The Victorian (DET) and NSW Department of Education (DoE) have announced new policies and initiatives to promote satisfactory – and needed – attention to the educational needs of gifted students in their schools.
The details of these can be found through the links —
However, for those of us closely connected to the needs of gifted students we immediately ask ourselves —
- Will these support schools be truly and openly inclusive of all students whose learning needs are advanced and/or different to those of mainstream students?
- Exactly how will they approach and implement satisfactory learning opportunities for gifted students?
Before I pinpoint some elements of the DET and DoE statements that provide hope of a satisfactory program, it is worthwhile to have in mind that there are four other important questions we must ask about such promises.
- Identification:- How, who and what behaviours will be identified as indicating advanced learning needs?
- What form will a program take? Will it provide for a range of areas of high ability e.g. practical, artistic, as well as academic? Will it be often enough?
- What outcomes will be expected and measured?
- What resources and professional development will be available to support teachers to work with these students?
Parents will be the most important advocates in asking schools and teachers to provide satisfactory programs for gifted/high ability students. They will want and need to ask schools and teachers questions like those above and ask them to describe how their school will approach these. It will be the extent to which schools grasp the detail and practicalities of these that will shape how well they respond.
The Victorian DET has described gifted students as ‘high-ability students’. I have no problem with leaving the descriptor ‘gifted’ to one side. It has lots of different meanings to different people and can be the cause of much misunderstanding and even resentment. Teachers, asked to identify high levels of ability, are potentially more likely to recognise this than the more abstract idea of giftedness. Though, many in the field of gifted education recognise that most teachers need a much broader understanding of behaviours that indicate high levels of ability.
The Victorian DET has stated that they aim to provide:
- structured learning extension programs for high-ability students
- upskilling classroom teachers to better support their high-ability students
- more resources for government schools to build their programs for high-ability students.
These are worthwhile aims that could enable a sound foundation for improved recognition and provision for our gifted/ high ability students. Although the most important elements in this initiative will be the upskilling of teachers and the adequate provision of resources. This has been a real weakness in past attempts to meet the needs of such students.
The NSW DoE policy has more detail about some aspects of implementation of a satisfactory response to gifted children. For instance, they have a definition that describes the nature of giftedness. They use the descriptor ‘high potential’ combined with ‘giftedness’ as a term which potentially allows recognition by teachers that not all children who have high ability will be demonstrating this in unmistakeable ways at the point of assessment. This can be particularly so for very young children and for those that have become disillusioned with school and started to hide the level of their ability.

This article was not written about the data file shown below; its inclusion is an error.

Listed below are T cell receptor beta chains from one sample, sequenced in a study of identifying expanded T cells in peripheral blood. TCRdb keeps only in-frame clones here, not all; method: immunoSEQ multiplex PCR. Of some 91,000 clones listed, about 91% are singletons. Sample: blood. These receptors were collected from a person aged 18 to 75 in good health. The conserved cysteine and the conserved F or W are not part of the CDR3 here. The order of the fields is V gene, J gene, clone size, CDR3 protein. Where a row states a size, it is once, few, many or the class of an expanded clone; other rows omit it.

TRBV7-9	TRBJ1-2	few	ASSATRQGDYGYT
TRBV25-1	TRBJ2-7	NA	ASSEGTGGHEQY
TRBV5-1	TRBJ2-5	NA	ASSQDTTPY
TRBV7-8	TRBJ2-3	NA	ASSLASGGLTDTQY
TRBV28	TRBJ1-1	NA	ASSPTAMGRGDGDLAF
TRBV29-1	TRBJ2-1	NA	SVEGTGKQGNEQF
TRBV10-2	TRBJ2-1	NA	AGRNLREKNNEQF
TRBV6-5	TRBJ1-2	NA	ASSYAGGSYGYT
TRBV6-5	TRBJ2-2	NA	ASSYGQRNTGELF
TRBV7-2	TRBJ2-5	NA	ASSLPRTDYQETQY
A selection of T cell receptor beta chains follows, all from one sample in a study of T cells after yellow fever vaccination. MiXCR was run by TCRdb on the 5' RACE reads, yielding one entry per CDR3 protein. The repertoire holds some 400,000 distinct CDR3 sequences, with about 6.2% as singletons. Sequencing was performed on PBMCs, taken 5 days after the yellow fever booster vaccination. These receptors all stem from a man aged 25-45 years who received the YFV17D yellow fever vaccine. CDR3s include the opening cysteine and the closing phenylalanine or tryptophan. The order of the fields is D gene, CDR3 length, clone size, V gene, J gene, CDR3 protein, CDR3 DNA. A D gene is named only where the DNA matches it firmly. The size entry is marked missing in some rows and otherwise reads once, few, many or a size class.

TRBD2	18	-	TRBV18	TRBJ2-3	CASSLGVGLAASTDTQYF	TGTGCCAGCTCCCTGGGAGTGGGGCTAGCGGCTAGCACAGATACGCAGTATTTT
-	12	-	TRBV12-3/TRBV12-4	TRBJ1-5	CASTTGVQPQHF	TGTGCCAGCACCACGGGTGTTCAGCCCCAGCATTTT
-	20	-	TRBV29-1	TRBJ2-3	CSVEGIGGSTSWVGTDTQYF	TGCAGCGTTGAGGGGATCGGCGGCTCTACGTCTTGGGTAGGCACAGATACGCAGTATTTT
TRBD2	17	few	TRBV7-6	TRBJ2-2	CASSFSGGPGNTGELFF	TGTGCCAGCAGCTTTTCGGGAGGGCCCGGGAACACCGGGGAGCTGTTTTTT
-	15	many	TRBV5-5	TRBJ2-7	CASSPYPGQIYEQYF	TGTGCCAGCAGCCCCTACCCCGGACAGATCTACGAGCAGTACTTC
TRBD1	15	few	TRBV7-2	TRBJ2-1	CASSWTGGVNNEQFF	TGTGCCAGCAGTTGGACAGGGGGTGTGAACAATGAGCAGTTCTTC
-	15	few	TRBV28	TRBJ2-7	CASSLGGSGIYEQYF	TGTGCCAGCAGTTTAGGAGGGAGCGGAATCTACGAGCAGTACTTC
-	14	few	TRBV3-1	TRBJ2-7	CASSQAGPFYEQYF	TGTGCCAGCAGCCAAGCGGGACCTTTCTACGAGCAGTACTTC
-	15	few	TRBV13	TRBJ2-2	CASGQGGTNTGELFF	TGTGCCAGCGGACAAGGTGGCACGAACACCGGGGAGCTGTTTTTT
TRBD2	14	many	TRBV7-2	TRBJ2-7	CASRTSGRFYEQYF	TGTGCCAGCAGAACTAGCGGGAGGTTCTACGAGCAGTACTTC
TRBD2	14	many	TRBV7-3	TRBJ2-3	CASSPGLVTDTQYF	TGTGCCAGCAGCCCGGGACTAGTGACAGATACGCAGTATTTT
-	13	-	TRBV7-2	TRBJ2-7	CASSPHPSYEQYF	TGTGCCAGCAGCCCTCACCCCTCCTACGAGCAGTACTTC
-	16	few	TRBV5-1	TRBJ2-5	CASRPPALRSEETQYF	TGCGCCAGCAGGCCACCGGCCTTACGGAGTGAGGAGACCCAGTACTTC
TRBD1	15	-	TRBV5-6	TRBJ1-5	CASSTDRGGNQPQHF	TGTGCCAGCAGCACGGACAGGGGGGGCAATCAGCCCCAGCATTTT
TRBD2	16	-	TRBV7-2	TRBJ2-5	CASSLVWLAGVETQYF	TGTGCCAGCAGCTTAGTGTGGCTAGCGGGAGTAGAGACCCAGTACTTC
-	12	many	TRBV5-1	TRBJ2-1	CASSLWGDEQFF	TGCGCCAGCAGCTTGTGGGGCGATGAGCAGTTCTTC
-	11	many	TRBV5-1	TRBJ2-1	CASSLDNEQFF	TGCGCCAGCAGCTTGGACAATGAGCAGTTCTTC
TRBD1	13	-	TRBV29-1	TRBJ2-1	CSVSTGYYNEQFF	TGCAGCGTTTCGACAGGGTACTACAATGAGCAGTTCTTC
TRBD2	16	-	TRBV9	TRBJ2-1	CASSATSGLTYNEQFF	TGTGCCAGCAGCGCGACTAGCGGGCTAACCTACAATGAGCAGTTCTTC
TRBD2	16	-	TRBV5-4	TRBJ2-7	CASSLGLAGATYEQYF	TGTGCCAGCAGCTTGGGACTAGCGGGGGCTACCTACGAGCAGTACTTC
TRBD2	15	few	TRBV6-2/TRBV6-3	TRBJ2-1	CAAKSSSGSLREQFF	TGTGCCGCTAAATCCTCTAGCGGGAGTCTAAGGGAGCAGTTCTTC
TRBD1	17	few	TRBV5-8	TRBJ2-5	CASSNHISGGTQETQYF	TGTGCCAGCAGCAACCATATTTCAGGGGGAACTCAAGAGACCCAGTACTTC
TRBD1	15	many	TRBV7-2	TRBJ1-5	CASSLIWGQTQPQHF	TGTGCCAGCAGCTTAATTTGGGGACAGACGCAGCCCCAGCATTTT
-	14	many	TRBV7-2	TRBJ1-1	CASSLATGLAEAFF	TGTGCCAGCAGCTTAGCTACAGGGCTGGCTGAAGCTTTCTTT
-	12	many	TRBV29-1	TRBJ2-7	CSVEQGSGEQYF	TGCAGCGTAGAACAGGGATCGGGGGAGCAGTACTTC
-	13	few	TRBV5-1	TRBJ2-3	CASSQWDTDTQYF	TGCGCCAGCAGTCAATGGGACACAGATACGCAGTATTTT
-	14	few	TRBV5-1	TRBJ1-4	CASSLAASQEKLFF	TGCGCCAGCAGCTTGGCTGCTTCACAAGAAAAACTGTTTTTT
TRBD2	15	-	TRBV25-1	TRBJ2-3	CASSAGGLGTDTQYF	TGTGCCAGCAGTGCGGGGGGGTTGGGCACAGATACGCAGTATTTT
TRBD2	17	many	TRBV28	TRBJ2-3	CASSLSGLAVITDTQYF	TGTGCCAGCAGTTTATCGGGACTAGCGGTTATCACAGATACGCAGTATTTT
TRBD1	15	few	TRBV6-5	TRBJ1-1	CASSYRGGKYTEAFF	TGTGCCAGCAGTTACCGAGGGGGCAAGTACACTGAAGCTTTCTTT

The NSW policies also provide detail about programs to be offered to teachers to upskill them and such professional development opportunities will be critically important. The effectiveness of these however – some seem too short to produce the required changes in attitudes and skills – will only be clear in the longer term. While support for satisfactory provision for gifted students is important at all levels of the educational system, it will be in the positive interactions between teacher and the high ability – gifted student that the most influential outcome will be seen.
But as well, worthwhile outcomes from such aims will depend on the extent to which the Victorian and the NSW Education Departments maintain their commitment over the long term – not just several years – not just the lifetime of this current government – but for decades, and into the future. We have had ‘good’ policies in the past: for instance Bright Futures policy in Victoria in the 1990s and again after the Victorian Government Report into Gifted Education in 2012.
Our children are at school for thirteen years – longer if we include preschool – and policy shifts with start – stop programs are at best superficial and at worst cynical. Cynical in that it suggests there is not a real commitment to the well-being and positive educational development of this group of students.
There are undoubted benefits for our nation as a whole when these students are supported in their education alongside their more mainstream classmates. As the literature review (findings from research) supporting the NSW policy document states, there has always been recognition by teachers of students who were advanced but the demand (in the economy) for high levels of talent and skill were modest. However today,
The demand for talent and skill is now so great, that schools have to be talent incubators, and even talent factories.
But there is also another overwhelming reason for providing for the educational needs of our high ability children. Parents in particular know that if their high ability child is to grow and develop in an all-round healthy way, schools and teachers need to affirm and meet the learning needs of these children. The Victorian document acknowledges this … these …strategies will …help them thrive now and into the future. Let’s hope the NSW and Victorian new set of policies will do just that.
Dr Anne Grant
© 2019 Born to Soar